What you need to know regarding the ICSID third draft of rule changes
On 16 August 2019, ICSID released its latest proposals for amendment of its procedural rules for the resolution of international investment disputes. The key changes are:
- Expanding the requirements as to what should be included in a Request for ICSID Arbitration (including an estimate of the damages sought, an indication that the requesting party has complied with the conditions of the instrument of consent for submissions of the dispute). This may require a party to state whether, for example, any provisions regarding limitation periods or cooling-off periods have been complied with.
- A move towards the electronic filing of documents, rather than paper filing.
- More comprehensive provisions regarding the disclosure of the details of third-party funding (which now includes a donation or a grant).
- Document discovery is not automatic the Tribunal should consider whether to have discovery and its scope in the first session.
- A provision on security for costs, requiring tribunals to consider all relevant circumstances before deciding whether to order security for costs including the partys ability and willingness to comply with an adverse decision on costs, any effect of providing security for costs on the partys ability to pursue a claim and its conduct. The involvement of a funder may be raised as a relevant circumstance but is not enough in and of itself to warrant an order for security for costs.
- A provision that consent to publish the Award shall be deemed to have been given if no party objects in writing to such publication within 60 days after the dispatch.
- New guidelines for determining confidential and protected information.
ICSID Member States are meeting in November 2019 to consult on the latest draft proposals. Amendments to the ICSID Convention Rules require the approval of two-thirds of Member States, and a simple majority in the case of the Additional Facility Rules, Fact-Finding, and Mediation Rules.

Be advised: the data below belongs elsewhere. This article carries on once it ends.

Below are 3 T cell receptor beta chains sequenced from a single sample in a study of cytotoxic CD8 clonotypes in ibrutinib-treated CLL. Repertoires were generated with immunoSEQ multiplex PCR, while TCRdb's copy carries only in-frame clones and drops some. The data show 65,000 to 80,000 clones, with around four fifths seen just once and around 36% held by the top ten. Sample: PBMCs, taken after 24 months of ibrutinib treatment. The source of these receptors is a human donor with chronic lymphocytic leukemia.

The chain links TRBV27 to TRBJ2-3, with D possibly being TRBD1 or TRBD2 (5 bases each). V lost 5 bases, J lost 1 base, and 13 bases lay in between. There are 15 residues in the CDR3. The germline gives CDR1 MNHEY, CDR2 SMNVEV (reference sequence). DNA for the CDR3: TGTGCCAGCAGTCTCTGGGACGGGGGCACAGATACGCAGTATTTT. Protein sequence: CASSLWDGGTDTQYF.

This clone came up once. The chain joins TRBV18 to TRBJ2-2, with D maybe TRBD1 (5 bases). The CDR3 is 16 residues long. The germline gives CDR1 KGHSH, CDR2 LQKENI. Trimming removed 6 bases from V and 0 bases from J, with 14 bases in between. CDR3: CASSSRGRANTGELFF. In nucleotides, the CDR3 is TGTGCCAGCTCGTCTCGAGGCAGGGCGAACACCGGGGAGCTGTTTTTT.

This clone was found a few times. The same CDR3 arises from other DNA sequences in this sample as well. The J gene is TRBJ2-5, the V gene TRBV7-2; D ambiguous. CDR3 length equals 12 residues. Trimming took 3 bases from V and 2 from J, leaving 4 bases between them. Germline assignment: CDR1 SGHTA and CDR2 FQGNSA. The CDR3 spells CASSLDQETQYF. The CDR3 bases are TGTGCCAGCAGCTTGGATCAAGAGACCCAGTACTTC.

The Kittel Principle - Sweet Sixteen
The following is an article written by David Bedenham about HMRC’s wide-ranging application of the ‘Kittel principle’. The current focus appears to very much be on the labour supply industry and the allegation of ‘Mini Umbrella Company Fraud’ (or ‘MUC Fraud’). This article highlights the need for taxpayers to get specialist advice at an early stage when faced with a Kittel decision. If you have any queries about Kittel-related issues or similar denials of input VAT or assessments to VAT, please contact Iain MacWhannell (firstname.lastname@example.org).
What is domicile and why does it matter for tax?
A quick review of the fundamental principle of domicile, why it matters for tax, and what the current political landscape has in store.
Tax note: Financial Institution Notices (FIN)
Understanding paragraph 4A of Schedule 36 to the Finance Act (“FA”)
SHORT CASE REPORT FTT DECISION – EXCISE DUTY - Cantina Levorato SRL v. HMRC  UKFTT 461 (TC)
Short Case Report on FTT Decision Excise Duty
Fast Track for Register of Overseas Entities Owning UK Property
The invasion of Ukraine has prompted the UK government to speedily publish the draft legislation for the Economic Crime (Transparency and Enforcement) Bill 2022 which requires foreign entities that acquire UK property (freehold interests or leases granted for more than 7 years) to register with Companies House and declare details of their beneficial ownership.